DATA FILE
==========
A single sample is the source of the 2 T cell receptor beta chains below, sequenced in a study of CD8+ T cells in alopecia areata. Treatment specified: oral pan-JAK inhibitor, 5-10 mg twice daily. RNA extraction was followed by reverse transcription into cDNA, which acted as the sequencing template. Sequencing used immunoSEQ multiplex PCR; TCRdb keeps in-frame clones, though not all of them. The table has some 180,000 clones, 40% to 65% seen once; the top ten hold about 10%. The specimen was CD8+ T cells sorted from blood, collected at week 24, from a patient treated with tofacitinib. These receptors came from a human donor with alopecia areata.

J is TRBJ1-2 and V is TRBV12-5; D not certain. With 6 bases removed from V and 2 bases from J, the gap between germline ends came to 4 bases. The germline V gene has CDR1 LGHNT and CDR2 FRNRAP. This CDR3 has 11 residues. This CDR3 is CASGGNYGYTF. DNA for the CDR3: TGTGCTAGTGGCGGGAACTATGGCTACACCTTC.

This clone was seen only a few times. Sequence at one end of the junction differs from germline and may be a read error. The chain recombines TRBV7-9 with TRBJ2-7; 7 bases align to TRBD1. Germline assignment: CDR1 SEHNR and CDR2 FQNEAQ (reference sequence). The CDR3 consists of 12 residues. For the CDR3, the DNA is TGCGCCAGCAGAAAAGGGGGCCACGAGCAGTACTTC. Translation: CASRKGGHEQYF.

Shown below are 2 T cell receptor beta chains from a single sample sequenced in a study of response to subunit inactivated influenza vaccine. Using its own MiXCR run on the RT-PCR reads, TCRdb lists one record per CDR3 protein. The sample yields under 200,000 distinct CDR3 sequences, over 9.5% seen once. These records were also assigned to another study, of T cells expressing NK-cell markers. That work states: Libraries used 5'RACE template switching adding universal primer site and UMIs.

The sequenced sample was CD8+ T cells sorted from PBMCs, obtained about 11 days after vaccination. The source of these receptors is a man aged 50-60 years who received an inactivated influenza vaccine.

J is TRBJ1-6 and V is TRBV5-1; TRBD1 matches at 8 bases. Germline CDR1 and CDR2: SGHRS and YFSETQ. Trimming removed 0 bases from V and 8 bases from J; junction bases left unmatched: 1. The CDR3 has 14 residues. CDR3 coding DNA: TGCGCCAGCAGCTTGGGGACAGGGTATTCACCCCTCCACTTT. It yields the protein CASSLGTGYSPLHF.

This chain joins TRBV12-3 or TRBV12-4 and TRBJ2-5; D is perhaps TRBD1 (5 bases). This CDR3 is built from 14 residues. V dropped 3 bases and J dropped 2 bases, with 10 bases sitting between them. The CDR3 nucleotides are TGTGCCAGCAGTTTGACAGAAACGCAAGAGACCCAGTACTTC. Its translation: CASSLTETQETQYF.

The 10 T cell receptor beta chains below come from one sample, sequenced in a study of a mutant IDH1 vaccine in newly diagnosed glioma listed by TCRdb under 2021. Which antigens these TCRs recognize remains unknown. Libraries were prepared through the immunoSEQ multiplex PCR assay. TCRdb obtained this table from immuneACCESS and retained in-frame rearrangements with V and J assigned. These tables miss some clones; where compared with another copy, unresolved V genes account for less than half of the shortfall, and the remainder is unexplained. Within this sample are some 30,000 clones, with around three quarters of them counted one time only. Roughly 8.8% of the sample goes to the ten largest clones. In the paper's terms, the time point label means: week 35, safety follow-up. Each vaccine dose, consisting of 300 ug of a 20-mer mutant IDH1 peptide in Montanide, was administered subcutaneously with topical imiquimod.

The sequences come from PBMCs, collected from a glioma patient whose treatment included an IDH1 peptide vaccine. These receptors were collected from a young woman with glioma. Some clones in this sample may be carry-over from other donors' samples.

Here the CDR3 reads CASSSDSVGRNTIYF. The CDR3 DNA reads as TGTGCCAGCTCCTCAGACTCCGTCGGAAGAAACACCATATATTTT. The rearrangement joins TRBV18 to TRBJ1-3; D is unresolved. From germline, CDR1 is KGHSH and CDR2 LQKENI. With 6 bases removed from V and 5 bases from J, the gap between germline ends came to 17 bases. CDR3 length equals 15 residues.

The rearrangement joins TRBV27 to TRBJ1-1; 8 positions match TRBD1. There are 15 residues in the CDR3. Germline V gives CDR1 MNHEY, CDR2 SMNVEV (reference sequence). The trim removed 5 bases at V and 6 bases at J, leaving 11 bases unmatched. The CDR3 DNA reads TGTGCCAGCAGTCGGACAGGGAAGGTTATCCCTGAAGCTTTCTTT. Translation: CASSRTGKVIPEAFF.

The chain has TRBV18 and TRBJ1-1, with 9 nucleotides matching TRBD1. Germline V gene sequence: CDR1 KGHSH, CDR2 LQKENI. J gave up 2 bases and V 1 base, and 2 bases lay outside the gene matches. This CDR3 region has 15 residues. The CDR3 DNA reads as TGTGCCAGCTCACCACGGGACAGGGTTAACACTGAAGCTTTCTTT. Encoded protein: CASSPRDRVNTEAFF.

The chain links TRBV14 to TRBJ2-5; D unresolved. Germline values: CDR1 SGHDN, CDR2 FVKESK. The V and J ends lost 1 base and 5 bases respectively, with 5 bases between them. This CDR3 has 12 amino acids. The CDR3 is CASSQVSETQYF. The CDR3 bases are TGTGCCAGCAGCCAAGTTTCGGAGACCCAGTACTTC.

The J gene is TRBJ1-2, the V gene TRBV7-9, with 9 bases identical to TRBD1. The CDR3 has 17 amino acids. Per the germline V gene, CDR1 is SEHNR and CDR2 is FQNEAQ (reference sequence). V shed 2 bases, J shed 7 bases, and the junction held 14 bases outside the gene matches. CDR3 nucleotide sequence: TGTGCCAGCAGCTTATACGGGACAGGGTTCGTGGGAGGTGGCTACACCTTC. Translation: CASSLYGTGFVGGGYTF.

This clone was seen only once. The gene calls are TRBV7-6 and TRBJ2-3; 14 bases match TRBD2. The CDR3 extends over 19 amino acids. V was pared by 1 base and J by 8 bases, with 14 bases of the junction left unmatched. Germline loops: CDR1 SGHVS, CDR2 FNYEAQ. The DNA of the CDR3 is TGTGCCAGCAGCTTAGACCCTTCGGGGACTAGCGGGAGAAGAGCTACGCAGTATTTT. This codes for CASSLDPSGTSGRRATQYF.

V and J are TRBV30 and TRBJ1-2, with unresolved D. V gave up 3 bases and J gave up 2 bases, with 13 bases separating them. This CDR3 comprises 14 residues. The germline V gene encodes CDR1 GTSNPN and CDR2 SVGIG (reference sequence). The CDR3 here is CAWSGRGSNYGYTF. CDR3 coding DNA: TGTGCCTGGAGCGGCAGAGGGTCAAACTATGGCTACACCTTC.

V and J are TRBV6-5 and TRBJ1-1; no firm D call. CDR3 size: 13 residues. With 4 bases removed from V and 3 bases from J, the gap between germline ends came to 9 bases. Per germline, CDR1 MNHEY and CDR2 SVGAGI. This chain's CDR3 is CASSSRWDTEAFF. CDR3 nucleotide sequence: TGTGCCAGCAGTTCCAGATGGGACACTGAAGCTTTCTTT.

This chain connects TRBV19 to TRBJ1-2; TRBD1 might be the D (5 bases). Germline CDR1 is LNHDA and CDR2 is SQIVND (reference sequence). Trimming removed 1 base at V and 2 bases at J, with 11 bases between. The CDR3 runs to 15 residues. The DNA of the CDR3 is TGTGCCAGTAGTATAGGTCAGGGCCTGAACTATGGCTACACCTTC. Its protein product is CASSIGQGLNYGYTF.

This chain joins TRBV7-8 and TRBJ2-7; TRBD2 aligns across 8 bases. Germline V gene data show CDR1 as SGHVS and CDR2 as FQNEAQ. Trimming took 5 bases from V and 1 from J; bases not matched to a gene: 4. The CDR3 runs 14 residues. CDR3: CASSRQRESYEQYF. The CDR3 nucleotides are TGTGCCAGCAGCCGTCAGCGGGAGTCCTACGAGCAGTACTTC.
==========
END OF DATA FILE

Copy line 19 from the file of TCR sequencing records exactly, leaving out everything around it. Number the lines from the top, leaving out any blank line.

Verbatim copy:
This chain joins TRBV7-8 and TRBJ2-7; TRBD2 aligns across 8 bases. Germline V gene data show CDR1 as SGHVS and CDR2 as FQNEAQ. Trimming took 5 bases from V and 1 from J; bases not matched to a gene: 4. The CDR3 runs 14 residues. CDR3: CASSRQRESYEQYF. The CDR3 nucleotides are TGTGCCAGCAGCCGTCAGCGGGAGTCCTACGAGCAGTACTTC.